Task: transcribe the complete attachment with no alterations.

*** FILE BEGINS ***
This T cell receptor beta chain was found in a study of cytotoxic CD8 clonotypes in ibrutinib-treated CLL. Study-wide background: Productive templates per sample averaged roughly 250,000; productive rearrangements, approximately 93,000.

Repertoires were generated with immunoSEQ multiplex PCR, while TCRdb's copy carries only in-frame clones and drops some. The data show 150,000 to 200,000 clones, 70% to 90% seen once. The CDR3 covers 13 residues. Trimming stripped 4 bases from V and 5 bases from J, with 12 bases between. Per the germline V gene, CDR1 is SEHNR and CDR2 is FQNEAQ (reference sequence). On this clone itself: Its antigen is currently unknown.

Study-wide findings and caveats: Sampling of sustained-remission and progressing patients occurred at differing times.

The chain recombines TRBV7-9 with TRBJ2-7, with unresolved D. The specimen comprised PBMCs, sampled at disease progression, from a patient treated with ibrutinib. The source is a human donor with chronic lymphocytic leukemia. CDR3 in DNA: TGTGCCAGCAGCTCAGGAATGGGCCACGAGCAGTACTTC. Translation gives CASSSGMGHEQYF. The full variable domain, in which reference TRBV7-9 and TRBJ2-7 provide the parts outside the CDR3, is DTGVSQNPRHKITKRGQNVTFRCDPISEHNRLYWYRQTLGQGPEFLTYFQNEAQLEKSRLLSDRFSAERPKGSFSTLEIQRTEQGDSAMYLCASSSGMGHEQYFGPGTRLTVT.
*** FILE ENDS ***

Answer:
This T cell receptor beta chain was found in a study of cytotoxic CD8 clonotypes in ibrutinib-treated CLL. Study-wide background: Productive templates per sample averaged roughly 250,000; productive rearrangements, approximately 93,000.

Repertoires were generated with immunoSEQ multiplex PCR, while TCRdb's copy carries only in-frame clones and drops some. The data show 150,000 to 200,000 clones, 70% to 90% seen once. The CDR3 covers 13 residues. Trimming stripped 4 bases from V and 5 bases from J, with 12 bases between. Per the germline V gene, CDR1 is SEHNR and CDR2 is FQNEAQ (reference sequence). On this clone itself: Its antigen is currently unknown.

Study-wide findings and caveats: Sampling of sustained-remission and progressing patients occurred at differing times.

The chain recombines TRBV7-9 with TRBJ2-7, with unresolved D. The specimen comprised PBMCs, sampled at disease progression, from a patient treated with ibrutinib. The source is a human donor with chronic lymphocytic leukemia. CDR3 in DNA: TGTGCCAGCAGCTCAGGAATGGGCCACGAGCAGTACTTC. Translation gives CASSSGMGHEQYF. The full variable domain, in which reference TRBV7-9 and TRBJ2-7 provide the parts outside the CDR3, is DTGVSQNPRHKITKRGQNVTFRCDPISEHNRLYWYRQTLGQGPEFLTYFQNEAQLEKSRLLSDRFSAERPKGSFSTLEIQRTEQGDSAMYLCASSSGMGHEQYFGPGTRLTVT.